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This article is taken from PN Review 15, Volume 7 Number 1, September - October 1980.

Goodbye, Blackberry Way Neil Powell

IN MARCH 1977, I was invited to contribute an essay to 'a book on the use of pop music in education': much earlier, an educational journal had published a piece of mine on the 'literary' standards of pop lyrics, so I must have seemed a likely contributor. I accepted the invitation, indicating that my essay-which I wrote shortly afterwards-would contain 'considerable reservations about the present role of popular culture'. However, the proposed book has not appeared and my own contribution would have been, I suspect, very much at odds with the editorial stance: for the same editors have produced two books, apparently intended for use in English teaching, called Football Workbook and Pop Workbook, which imply alarmingly different cultural values from those I wanted to advocate.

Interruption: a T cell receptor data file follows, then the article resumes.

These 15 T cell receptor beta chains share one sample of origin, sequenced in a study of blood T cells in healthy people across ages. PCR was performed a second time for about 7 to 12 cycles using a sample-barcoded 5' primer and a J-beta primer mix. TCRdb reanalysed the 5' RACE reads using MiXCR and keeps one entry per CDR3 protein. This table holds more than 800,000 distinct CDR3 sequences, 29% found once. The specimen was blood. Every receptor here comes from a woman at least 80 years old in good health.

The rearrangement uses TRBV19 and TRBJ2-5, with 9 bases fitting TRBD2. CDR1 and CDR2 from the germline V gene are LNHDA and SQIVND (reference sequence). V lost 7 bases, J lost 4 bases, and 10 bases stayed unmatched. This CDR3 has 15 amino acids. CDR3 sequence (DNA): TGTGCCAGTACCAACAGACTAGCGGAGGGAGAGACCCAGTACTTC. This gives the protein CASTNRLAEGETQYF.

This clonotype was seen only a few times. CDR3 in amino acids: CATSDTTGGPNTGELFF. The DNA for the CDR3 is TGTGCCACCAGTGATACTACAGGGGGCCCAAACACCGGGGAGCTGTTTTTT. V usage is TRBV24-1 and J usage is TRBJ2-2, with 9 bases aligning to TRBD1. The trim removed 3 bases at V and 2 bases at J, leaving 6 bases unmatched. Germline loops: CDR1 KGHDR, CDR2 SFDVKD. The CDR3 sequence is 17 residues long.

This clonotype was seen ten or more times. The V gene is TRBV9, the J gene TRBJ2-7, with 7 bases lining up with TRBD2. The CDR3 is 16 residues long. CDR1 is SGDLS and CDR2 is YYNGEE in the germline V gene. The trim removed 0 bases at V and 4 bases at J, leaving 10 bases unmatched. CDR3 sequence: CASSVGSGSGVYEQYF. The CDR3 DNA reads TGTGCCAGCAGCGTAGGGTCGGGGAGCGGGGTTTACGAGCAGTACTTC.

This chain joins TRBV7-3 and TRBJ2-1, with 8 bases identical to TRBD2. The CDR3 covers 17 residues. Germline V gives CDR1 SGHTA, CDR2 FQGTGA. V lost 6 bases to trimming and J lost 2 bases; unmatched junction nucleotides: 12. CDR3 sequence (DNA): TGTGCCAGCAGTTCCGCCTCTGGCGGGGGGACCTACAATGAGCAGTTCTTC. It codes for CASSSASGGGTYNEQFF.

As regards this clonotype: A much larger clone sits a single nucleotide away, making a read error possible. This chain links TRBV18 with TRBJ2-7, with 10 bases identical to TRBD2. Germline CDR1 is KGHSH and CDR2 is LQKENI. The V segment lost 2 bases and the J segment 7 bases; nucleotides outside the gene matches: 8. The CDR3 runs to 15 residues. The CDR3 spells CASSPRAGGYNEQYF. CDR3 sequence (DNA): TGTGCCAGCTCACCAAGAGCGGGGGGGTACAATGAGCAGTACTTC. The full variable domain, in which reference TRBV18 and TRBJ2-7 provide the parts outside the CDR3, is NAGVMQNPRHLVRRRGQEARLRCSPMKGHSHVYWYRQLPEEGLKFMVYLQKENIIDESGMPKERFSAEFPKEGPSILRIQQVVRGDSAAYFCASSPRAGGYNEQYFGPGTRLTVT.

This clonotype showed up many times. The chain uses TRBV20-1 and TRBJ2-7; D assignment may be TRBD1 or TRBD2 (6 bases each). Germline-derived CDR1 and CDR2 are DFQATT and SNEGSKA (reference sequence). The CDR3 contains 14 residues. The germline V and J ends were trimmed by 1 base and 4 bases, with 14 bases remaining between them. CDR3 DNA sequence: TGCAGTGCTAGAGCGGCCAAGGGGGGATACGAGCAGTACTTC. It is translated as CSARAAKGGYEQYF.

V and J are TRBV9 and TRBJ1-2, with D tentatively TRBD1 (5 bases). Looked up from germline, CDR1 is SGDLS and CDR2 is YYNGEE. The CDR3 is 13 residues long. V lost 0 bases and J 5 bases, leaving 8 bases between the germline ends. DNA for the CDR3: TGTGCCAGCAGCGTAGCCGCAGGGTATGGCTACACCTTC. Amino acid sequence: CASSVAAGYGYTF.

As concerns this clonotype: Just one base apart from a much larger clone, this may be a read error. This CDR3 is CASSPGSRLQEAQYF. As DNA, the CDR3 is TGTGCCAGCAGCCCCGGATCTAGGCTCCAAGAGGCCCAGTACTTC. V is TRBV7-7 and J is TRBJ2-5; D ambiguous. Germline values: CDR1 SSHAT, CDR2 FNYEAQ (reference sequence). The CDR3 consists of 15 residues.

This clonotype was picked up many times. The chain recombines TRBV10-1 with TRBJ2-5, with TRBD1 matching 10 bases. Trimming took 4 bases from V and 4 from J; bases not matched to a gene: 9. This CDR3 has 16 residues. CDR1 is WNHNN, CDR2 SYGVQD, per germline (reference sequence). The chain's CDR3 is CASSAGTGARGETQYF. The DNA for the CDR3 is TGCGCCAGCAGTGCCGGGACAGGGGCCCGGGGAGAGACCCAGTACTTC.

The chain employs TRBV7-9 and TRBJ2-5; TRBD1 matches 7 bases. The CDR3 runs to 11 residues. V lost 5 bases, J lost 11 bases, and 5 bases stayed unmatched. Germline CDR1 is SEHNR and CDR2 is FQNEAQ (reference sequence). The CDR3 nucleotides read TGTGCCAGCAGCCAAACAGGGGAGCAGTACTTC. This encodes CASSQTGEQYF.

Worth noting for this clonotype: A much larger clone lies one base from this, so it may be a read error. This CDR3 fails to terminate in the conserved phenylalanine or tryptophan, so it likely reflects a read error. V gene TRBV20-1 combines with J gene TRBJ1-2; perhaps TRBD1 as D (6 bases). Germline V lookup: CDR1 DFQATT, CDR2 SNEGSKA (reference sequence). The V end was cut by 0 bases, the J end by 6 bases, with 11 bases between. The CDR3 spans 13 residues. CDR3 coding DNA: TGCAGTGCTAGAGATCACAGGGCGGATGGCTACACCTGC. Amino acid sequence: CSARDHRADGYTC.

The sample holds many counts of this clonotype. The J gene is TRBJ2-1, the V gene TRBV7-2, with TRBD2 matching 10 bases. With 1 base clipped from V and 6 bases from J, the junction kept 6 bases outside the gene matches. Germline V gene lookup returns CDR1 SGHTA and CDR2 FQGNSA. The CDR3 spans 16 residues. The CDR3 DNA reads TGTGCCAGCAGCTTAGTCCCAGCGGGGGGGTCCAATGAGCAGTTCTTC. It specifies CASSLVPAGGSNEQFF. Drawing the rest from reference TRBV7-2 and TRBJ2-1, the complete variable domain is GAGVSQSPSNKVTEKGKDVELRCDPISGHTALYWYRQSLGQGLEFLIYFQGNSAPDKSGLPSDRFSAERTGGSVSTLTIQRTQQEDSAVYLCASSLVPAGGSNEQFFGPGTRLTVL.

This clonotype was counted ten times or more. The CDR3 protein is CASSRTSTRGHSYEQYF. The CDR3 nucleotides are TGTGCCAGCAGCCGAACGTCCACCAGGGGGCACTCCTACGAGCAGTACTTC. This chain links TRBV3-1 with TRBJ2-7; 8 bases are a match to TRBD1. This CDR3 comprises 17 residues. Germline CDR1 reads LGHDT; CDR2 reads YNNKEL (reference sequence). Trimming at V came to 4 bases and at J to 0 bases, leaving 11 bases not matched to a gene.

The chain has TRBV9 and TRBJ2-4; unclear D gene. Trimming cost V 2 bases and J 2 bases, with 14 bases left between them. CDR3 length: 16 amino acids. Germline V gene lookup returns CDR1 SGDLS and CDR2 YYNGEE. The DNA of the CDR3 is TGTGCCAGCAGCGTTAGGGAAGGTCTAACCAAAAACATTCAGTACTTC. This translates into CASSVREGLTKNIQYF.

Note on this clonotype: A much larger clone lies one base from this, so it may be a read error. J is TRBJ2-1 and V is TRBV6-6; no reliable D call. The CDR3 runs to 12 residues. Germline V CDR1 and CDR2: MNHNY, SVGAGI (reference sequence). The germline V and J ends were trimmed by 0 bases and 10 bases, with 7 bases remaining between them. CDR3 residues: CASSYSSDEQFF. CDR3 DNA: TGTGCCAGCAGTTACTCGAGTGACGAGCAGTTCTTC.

What follows is a slightly revised version of the essay I wrote in 1977.

No one who cares about literature or music can be wholly unaware of the powerful influence of contemporary pop music and its attendant peculiar difficulties of discussion and evaluation. In its Winter 1974 number, The Use of English published an article of mine entitled 'Is There a Poetry of Rock?' which was mainly a consideration of the claims made and implied by Richard Goldstein's anthology The Poetry of Rock (New York, 1969); in its Autumn 1976 number, the same journal included my piece called 'The End of English', in which I argued that the existence of intelligent prose was threatened by careless uncritical 'criticism' which ...


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